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Food, Land and People and World Civilizations Debra Spielmaker Utah Agriculture in the Classroom.

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Presentation on theme: "Food, Land and People and World Civilizations Debra Spielmaker Utah Agriculture in the Classroom."— Presentation transcript:

1 Food, Land and People and World Civilizations Debra Spielmaker Utah Agriculture in the Classroom

2 Which of the following was the most important advancement in early civilizations? Toolmaking (technology) Agriculture (farming, production & processing) Writing (communication) Are these areas of development as important today? What is agriculture?

3 Why farm? Decline in the availability of wild foods Depletion of wild game less rewarding, easier to gather grains Increased technology for collecting, processing, and storing wild foods Increasing population, increase food production, better diet Adopt food production or die at the hand of those who have (soldiers & germs)

4 Centers of origin of food production A question mark indicates this may be an origin or influenced by the spread of food production. Area Date Domesticated Plants Domesticated Animals S.W. Asia 8,500 B.C. Wheat, Pea, Olive Sheep, Goat China 7,500 B.C. Rice (S.E. Asia), Millet Pig, Silkworm Mesoamerica 3500 B.C. Corn,Beans Squash Turkey Andes, Amazonia 3500 B.C. Potato Manioc Llama Guinea pig Eastern United States 2500 B.C. Sunflower, Goosefoot, Strawberry None

5 World’s best soils for growing food


7 Major crop types around the ancient world AreaCereals & GrassesPulses/SeedsFiberRoots, Leaves, & Tubers Melons & Fruits Fertile Crescent emmer and einkorn wheat, barley pea, lentil, chickpea flax------Muskmelon grape (Turkey) ChinaFoxtail millet, broom corn millet, (apple, alfalfa, Western Asia, Kazakhstan) soybean, adzuki bean, mung bean hemp------Orange (Southwestern Asia) Meso- america cornpole bean, scarlet runner bean, chocolate cotton, yucca JicamaSquashes, tomato South America Quinoa (Andes Amazonia)lima bean, pole bean cottonmanioc, sweet potato, potato, peanut, tobacco squashes West AfricaSorghum, millet, African rice Cowpea (Black- Eye Pea) African yamswatermelon, bottle gourd Indiarice (Southeast Asia)Hyacinth bean, gram bean flaxOnioncucumber Ethiopiafinger milletcoffee------ E. United States maygrass, barley, knotweed, goosefoot Sunflower------Jerusalem artichokeSquashes, strawberries New Guineasugar cane------ yams, taro------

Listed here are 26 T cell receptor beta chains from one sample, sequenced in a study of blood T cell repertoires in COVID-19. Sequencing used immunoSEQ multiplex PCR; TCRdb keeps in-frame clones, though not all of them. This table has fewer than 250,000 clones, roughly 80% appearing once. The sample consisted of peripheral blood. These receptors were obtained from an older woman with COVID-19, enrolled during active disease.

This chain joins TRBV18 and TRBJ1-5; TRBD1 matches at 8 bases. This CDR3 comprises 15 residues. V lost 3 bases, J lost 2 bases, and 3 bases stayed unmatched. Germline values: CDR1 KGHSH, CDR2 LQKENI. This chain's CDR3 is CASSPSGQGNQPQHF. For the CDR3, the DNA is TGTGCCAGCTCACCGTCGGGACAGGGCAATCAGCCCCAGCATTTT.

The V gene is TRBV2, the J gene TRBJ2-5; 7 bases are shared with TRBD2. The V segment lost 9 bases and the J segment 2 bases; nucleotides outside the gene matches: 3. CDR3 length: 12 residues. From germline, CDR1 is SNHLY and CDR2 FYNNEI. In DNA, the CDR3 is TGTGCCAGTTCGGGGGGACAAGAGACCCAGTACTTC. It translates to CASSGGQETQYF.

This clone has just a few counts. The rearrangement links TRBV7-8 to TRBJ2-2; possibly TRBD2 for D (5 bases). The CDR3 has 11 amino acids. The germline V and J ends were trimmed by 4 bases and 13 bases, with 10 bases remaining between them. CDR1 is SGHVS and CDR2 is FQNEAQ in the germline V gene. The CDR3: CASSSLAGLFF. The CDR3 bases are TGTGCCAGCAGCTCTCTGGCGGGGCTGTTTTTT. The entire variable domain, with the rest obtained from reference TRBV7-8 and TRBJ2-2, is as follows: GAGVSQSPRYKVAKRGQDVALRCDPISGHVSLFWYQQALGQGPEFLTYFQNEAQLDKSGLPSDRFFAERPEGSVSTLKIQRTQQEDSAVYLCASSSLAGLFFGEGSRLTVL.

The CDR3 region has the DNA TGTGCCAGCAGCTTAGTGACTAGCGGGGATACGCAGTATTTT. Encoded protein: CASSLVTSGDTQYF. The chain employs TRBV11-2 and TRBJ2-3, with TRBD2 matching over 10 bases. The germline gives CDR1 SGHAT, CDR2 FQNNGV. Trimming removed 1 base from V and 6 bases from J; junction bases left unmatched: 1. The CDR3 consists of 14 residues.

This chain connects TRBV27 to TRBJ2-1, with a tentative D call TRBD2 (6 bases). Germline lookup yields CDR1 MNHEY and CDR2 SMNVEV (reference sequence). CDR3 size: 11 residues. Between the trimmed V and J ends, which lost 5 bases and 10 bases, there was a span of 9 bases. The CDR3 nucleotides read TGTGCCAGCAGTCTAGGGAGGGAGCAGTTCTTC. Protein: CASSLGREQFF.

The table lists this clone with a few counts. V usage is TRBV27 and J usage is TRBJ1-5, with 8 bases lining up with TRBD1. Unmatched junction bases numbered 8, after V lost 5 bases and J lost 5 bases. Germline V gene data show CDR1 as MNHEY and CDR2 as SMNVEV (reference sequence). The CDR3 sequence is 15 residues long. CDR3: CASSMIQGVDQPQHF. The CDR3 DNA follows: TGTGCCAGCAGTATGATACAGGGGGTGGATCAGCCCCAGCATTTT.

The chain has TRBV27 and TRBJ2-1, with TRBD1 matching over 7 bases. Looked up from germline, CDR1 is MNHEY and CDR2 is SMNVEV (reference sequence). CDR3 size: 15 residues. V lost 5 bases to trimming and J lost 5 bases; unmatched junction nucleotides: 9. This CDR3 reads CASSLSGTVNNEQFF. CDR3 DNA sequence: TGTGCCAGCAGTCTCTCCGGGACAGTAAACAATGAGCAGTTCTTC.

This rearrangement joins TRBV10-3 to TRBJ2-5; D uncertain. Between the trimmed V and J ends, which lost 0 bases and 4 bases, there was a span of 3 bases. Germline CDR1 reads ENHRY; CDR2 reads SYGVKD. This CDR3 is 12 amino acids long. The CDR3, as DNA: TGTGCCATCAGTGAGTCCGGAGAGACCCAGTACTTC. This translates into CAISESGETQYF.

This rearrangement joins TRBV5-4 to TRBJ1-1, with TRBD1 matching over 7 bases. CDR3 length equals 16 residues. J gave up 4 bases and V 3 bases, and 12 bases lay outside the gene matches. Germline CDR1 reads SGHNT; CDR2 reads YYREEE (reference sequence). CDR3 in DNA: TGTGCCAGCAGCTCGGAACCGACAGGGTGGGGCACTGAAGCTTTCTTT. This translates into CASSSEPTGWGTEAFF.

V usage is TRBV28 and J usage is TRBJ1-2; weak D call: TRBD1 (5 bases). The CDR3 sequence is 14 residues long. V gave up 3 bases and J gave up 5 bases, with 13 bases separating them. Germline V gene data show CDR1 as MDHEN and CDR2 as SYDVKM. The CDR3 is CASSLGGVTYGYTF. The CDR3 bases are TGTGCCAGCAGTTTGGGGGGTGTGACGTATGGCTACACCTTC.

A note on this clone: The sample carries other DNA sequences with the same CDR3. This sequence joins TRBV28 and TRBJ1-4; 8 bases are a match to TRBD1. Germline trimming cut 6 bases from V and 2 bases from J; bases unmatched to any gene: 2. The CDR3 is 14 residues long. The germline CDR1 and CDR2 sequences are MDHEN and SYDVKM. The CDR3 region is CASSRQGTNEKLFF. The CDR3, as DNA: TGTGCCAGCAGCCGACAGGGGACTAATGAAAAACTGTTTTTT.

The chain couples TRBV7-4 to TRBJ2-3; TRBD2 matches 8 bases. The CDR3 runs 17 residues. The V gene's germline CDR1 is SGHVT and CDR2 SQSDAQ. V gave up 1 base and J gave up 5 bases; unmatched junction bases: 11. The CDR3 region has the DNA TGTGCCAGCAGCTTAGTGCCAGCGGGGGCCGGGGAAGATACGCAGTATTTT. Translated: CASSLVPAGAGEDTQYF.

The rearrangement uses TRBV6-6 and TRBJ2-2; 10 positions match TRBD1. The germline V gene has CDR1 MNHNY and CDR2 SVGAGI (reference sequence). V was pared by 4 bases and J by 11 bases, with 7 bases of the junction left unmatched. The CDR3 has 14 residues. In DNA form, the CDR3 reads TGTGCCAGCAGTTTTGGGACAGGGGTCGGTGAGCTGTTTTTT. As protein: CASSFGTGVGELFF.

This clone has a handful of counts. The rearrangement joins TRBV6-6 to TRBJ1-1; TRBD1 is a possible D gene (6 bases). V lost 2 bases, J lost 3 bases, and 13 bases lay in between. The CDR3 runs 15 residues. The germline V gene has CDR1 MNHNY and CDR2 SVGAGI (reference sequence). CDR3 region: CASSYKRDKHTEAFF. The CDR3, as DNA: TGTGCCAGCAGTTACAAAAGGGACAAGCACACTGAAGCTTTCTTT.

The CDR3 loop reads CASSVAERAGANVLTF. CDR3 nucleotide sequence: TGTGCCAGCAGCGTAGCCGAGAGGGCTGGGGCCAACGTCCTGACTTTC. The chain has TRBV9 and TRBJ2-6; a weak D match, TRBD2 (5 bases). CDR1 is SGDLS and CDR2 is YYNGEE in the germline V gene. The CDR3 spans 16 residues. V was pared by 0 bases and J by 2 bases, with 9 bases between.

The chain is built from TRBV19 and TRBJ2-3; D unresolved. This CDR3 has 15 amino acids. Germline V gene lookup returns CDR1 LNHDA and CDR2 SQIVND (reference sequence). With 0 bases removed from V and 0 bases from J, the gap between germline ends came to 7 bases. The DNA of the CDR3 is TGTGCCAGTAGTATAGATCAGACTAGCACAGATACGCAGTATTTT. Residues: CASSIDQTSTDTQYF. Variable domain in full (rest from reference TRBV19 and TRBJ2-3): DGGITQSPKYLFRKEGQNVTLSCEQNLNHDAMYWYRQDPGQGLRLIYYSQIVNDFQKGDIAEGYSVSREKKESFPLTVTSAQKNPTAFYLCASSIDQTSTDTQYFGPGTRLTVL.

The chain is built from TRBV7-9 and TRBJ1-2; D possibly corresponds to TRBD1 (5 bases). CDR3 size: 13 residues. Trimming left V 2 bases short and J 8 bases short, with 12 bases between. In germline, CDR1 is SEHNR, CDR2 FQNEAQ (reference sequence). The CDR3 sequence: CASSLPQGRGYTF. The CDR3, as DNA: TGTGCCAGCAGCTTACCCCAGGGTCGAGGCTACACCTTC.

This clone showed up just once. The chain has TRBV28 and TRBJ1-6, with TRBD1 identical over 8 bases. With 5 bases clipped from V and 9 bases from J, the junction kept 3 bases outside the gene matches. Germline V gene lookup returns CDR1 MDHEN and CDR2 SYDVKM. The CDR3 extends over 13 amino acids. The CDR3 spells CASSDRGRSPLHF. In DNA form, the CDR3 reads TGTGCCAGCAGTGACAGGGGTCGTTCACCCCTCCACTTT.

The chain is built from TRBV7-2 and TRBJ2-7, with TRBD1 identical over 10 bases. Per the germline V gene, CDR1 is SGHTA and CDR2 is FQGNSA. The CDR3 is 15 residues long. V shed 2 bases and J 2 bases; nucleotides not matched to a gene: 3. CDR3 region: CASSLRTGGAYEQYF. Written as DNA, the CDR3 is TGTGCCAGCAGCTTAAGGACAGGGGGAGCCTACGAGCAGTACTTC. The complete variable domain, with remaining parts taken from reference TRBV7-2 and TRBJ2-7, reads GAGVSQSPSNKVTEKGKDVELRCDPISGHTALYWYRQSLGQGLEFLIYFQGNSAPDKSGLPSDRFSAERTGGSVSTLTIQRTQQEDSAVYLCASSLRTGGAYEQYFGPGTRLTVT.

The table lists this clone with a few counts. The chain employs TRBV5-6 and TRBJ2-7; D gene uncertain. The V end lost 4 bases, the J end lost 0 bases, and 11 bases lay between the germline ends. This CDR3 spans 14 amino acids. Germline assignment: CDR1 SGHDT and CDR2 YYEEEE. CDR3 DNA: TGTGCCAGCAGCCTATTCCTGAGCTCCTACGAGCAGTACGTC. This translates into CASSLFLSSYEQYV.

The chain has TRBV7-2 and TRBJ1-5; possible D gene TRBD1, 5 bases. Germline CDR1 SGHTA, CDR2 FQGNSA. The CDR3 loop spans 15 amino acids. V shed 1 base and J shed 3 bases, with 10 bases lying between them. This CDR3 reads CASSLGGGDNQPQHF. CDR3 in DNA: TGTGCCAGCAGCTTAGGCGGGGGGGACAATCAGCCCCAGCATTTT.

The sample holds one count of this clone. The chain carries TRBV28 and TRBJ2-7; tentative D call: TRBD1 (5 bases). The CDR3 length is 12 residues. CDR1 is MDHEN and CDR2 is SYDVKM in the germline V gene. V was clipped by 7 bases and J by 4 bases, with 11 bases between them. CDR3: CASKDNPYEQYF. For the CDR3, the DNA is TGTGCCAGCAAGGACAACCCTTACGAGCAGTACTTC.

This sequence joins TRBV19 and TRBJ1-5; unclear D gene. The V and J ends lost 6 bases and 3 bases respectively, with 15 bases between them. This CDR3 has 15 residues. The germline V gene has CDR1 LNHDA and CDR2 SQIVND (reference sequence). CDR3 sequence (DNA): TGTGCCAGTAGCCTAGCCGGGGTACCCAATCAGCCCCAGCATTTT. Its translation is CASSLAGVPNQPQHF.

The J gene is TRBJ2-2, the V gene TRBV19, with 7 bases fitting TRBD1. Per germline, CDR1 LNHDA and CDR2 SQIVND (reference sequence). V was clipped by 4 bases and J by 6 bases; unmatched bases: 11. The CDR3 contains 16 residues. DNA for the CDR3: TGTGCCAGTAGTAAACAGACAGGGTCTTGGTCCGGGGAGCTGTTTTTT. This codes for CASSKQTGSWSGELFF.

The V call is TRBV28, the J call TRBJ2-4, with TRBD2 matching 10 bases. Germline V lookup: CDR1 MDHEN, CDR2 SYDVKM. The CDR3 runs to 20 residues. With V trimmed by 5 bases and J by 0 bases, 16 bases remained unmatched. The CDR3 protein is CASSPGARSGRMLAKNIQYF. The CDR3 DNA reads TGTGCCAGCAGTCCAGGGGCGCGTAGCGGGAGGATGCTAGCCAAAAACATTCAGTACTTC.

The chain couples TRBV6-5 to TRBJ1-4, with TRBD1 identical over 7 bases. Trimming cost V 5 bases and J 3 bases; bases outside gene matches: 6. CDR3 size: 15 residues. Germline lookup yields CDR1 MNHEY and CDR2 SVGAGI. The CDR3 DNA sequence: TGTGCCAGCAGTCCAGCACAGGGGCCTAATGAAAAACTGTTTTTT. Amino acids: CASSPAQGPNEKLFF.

8 Domestic Mammals Meat production plus! milk transportation plowing wool hides Evolution with humans immunity to diseases (measles, tuberculosis, smallpox, flu, pertussis, malaria)

9 Mammalian Candidates for Domestication EurasiaSub-Saharan Africa AmericasAustralia Candidates7251241 Domesticated species 13010 Percentage of candidates domesticated 18%0%4%0% Why some animals were not domesticated: Diet, bad feed conversion or carnivores Growth rate too slow Problems with captive breeding Nasty disposition Tendency to panic

10 Domestication of Animals SpeciesDates B.C.Place Dog10,000Southwest Asia, China, North America Sheep8,000Southwest Asia Goat8,000Southwest Asia Pig8,000China, Southwest Asia Cow6,000Southwest Asia, India Horse4,000Ukraine Donkey4,000Egypt Water buffalo4,000China Turkey3,500Mesoamerica Llama / alpaca3,500Andes Bactrian camel2,500Central Asia Arabian camel2,500Arabia

11 Fertile Crescent Civilization: cities, writing, empires, and agriculture Mediterranean climate Easily domesticated plants Most of the plants pollinate themselves

12 Seeds of Change, most influential plants that changed the world. Quinine Potato Sugarcane Cotton Tea Would the world have been without widespread black slavery if there had been no sugar and cotton plantations? What would Africa and the United States be like now? Would China have become a major world power in the 19 th century if it had not been for the tea and opium trade? Would John F. Kennedy have become a U.S. President?

13 Tomatoes, Potatoes, Corn and Beans Plants of the Americas Tomato Potato Corn Beans Chocolate Peppers Corn

14 Classroom Ideas Taste test of old world and new world foods Plan a menu using a particular civilization’s food. Show video, Foods of the Ancient World (from Utah AITC). Dissect a typical meal in the U.S. defining the foods’ origins. Locate on a world map the location of old and new world foods; discuss how they have been traded and how they changed societies and culture.

15 Geography determines agriculture…which creates civilization and changes cultures. How important is agriculture today? Have our uses of agriculture changed?

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